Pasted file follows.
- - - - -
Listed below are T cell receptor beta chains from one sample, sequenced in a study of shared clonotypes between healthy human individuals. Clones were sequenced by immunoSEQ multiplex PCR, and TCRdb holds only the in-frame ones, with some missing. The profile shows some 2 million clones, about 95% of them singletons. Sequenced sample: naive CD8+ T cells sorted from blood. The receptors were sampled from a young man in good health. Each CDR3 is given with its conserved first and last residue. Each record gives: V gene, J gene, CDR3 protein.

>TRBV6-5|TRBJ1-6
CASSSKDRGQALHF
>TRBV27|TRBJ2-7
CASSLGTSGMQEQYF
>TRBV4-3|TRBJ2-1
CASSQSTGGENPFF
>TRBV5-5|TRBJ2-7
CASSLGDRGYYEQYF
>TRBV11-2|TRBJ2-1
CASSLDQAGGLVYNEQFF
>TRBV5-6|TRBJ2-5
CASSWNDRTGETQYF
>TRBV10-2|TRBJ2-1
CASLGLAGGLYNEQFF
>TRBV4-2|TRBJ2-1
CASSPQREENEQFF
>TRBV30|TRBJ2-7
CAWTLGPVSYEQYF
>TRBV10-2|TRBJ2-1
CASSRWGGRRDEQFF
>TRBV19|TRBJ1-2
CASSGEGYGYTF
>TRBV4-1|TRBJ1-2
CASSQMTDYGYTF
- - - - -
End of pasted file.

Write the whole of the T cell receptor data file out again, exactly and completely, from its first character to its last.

Listed below are T cell receptor beta chains from one sample, sequenced in a study of shared clonotypes between healthy human individuals. Clones were sequenced by immunoSEQ multiplex PCR, and TCRdb holds only the in-frame ones, with some missing. The profile shows some 2 million clones, about 95% of them singletons. Sequenced sample: naive CD8+ T cells sorted from blood. The receptors were sampled from a young man in good health. Each CDR3 is given with its conserved first and last residue. Each record gives: V gene, J gene, CDR3 protein.

>TRBV6-5|TRBJ1-6
CASSSKDRGQALHF
>TRBV27|TRBJ2-7
CASSLGTSGMQEQYF
>TRBV4-3|TRBJ2-1
CASSQSTGGENPFF
>TRBV5-5|TRBJ2-7
CASSLGDRGYYEQYF
>TRBV11-2|TRBJ2-1
CASSLDQAGGLVYNEQFF
>TRBV5-6|TRBJ2-5
CASSWNDRTGETQYF
>TRBV10-2|TRBJ2-1
CASLGLAGGLYNEQFF
>TRBV4-2|TRBJ2-1
CASSPQREENEQFF
>TRBV30|TRBJ2-7
CAWTLGPVSYEQYF
>TRBV10-2|TRBJ2-1
CASSRWGGRRDEQFF
>TRBV19|TRBJ1-2
CASSGEGYGYTF
>TRBV4-1|TRBJ1-2
CASSQMTDYGYTF